After a massacre at a movie theater in Aurora, Colo., that killed 12, moviegoers are worried about their safety. (WRDW-TV / July 20, 2012)
News 12 at 6 o'clock / Friday, July 20, 2012
AUGUSTA, Ga. -- It all happened just after 3 a.m. Augusta time.
While people here were filing out of the midnight showing of "The Dark Knight Rising" movie, the horror was just beginning for people in Aurora, Colo.
Experts say after such a high-profile massacre like this, they're looking out for copycats, but local deputies want you to know security will be on hand at theaters this weekend.
On the 911 tapes and scanner traffic all you can hear is the sound of pure terror, the moments after a gunman opens fire inside a Colorado movie theater.
"Straight from the ceiling he took a gun and pointed it straight at my face. He was literally 3 feet away from me," said Jennifer Seeger, one of the witnesses.
"A young girl with bullet wounds in her legs, and blood all over," said Ben Fernandez, another witness.
"You hope that you're safe when you go to a movie theater, I don't think this has ever happened before," said Richmond County Cpt. Scott Gay.
News 12 broke the tragic news to moviegoers coming out of an early showing of "The Dark Knight Rises" in Augusta.
"It's just kind of weird walking out in the moving theater and just realizing that that many people were hurt or killed," said moviegoer Brandon Rios.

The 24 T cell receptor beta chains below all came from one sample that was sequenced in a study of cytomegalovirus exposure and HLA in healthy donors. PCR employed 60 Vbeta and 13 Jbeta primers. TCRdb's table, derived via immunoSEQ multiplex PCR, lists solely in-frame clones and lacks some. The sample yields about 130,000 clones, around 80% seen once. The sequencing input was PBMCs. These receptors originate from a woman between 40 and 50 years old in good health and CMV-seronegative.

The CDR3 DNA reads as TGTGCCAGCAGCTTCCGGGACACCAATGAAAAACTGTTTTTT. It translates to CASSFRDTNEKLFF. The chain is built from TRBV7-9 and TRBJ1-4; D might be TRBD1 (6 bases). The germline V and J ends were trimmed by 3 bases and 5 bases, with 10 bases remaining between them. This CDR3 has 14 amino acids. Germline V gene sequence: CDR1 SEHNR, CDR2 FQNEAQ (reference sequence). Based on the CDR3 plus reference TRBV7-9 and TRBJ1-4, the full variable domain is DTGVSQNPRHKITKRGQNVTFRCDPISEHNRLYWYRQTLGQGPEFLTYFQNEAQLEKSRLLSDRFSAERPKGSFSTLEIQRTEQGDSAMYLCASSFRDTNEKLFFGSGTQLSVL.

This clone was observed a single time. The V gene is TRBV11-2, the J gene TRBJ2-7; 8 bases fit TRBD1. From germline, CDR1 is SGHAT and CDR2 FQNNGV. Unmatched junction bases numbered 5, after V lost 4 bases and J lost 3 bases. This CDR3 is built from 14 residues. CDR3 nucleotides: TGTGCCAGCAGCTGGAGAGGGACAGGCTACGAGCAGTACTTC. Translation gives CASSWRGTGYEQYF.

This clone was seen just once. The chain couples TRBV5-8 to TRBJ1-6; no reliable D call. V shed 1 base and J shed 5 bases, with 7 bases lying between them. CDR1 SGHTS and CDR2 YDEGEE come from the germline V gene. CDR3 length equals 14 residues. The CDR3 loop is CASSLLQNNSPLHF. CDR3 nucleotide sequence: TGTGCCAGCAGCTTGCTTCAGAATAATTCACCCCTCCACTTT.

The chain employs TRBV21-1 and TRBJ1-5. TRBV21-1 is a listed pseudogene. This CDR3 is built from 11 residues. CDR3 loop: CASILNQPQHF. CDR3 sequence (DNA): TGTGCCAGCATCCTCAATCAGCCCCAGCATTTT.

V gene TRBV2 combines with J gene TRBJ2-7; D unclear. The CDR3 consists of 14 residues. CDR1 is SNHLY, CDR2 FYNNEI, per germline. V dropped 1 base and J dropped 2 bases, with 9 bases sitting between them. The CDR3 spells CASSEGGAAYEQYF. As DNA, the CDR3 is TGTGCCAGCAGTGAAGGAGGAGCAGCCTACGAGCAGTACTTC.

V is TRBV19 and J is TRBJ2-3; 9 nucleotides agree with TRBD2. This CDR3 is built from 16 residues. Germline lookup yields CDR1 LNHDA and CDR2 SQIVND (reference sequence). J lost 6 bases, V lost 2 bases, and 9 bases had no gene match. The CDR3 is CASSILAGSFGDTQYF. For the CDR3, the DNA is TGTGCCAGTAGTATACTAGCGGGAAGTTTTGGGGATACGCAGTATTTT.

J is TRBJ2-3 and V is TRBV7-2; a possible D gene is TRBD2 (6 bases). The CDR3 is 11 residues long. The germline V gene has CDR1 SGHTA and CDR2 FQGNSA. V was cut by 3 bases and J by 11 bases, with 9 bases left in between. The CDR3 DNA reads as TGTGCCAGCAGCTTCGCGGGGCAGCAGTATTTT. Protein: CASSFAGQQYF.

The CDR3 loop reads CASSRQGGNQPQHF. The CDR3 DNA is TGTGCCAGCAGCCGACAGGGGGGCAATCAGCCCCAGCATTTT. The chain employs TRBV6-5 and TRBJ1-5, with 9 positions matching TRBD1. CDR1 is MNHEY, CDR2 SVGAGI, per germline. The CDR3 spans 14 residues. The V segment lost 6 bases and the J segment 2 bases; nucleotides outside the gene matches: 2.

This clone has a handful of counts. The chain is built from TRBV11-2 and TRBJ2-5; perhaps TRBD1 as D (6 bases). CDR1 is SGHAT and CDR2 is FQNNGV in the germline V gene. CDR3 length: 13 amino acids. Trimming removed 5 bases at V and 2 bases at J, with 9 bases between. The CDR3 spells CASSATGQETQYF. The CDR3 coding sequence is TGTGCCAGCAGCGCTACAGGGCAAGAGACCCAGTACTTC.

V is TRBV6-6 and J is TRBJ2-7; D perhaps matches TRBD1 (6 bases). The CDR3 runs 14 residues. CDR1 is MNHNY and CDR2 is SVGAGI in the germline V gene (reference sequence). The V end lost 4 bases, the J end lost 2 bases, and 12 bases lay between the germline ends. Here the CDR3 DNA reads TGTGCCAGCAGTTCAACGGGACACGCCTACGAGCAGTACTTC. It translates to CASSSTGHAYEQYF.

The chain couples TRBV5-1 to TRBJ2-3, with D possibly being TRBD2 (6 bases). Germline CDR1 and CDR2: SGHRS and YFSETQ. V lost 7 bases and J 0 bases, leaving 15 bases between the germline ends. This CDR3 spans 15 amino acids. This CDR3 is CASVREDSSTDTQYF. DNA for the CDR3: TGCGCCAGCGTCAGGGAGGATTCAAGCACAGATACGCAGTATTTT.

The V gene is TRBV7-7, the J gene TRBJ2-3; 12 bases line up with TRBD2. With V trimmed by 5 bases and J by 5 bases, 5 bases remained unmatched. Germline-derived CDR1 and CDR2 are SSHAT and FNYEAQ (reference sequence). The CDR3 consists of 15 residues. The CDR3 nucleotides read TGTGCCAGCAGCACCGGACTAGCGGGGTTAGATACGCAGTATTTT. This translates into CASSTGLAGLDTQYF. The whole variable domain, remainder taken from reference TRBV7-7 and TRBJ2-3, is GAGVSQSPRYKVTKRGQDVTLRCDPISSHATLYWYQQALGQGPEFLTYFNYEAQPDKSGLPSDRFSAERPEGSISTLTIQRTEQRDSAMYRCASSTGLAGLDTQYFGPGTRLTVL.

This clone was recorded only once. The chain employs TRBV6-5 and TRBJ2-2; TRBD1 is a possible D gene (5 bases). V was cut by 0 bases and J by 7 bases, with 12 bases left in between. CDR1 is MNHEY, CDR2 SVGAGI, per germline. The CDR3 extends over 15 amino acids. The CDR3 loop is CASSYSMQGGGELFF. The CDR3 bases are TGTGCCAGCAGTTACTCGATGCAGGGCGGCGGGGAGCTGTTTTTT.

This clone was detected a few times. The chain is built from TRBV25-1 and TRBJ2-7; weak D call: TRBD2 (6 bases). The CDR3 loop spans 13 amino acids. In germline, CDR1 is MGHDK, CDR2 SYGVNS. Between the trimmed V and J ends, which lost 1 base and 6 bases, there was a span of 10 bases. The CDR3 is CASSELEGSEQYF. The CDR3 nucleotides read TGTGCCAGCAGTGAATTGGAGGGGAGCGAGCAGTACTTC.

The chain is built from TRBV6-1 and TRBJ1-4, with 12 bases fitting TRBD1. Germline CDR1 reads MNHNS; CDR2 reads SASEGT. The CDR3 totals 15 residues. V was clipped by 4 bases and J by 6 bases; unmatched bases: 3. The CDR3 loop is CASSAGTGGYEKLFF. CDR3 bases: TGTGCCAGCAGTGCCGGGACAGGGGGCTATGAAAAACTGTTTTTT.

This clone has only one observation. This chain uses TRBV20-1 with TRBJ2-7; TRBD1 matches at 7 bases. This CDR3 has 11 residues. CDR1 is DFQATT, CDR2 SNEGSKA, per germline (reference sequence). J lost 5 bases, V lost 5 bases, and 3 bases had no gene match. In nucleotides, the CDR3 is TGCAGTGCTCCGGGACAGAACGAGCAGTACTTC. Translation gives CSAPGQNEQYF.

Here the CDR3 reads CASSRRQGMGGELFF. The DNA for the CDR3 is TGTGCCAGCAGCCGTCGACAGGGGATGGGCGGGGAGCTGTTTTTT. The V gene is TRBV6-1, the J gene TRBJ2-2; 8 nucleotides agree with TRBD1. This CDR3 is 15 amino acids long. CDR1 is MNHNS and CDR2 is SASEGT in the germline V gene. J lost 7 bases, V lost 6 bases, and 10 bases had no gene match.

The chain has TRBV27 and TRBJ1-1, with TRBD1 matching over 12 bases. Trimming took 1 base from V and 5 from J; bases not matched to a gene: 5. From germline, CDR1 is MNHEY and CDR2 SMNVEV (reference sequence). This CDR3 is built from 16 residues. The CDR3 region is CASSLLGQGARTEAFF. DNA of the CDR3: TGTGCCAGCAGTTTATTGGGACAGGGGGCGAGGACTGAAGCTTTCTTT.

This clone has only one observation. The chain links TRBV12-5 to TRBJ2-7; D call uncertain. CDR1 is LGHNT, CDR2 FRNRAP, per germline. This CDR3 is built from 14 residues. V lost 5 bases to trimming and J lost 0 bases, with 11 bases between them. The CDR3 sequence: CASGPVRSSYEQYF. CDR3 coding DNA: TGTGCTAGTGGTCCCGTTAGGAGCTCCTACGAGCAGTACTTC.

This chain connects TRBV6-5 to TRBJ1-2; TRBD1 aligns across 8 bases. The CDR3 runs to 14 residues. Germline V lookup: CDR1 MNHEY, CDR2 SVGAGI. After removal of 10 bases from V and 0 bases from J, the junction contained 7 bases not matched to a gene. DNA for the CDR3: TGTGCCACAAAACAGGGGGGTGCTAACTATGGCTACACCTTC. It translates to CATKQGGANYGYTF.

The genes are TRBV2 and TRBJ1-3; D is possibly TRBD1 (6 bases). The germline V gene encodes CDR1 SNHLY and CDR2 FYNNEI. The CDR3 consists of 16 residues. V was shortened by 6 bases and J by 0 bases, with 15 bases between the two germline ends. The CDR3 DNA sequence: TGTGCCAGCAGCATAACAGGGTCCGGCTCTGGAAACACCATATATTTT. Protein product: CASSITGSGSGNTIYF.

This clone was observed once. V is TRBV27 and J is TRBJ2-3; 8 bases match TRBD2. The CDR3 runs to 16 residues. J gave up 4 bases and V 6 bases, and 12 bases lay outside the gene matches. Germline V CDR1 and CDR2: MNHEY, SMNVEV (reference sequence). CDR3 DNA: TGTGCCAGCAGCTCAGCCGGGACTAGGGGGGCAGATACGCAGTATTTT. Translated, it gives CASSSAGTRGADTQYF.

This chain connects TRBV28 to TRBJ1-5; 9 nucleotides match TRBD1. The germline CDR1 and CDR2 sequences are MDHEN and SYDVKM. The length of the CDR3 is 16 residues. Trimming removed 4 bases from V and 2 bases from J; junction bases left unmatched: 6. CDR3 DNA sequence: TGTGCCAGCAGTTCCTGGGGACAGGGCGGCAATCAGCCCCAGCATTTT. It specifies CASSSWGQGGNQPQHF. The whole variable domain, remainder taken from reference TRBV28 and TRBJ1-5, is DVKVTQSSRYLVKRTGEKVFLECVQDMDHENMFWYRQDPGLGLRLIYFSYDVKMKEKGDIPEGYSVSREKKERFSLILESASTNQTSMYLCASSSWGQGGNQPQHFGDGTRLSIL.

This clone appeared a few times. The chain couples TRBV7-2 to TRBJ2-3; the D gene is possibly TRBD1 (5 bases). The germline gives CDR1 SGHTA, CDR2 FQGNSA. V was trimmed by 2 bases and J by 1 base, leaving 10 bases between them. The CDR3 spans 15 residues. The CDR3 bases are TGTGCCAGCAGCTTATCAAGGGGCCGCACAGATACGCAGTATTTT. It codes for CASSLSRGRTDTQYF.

"I don't understand why you would go to a movie set out to kill or harm anyone. It just doesn't make sense," Nadira Spearman said.
Cpt. Gay says they think it is an isolated case.
"Are we worried about copy-catters? I think that you always have to be worried about that," he said. "We suspect we will get a call from the theater today asking us to beef up security."
Investigators say about 15 minutes into the movie, 24-year-old James Holmes got up, went out the emergency exit and came back in throwing tear gas and wielding a gun.
"I think it's sad that you can't even go to a particular movie without someone trying to mimic the movie itself with tear gas and a mask," Spearman said.
With such a big premiere, fans across the country were decked out head to toe in Batman gear. Witnesses say the suspect even had on tactical gear and a gas mask.
Investigators say it can be hard to identify suspects when people are masked.
"Do you think movie theaters should start banning costumes?" asked News 12's Katie Beasley.
"I think it's a bad idea to allow them to wear costumes in, especially when it's covering their whole face," Gay said.
This weekend, extra patrols may be standing by at theaters, just in case.
"We will do our part in making sure that we have people available," he said.
If more patrols are brought in, the theater would have to pay for those deputies.
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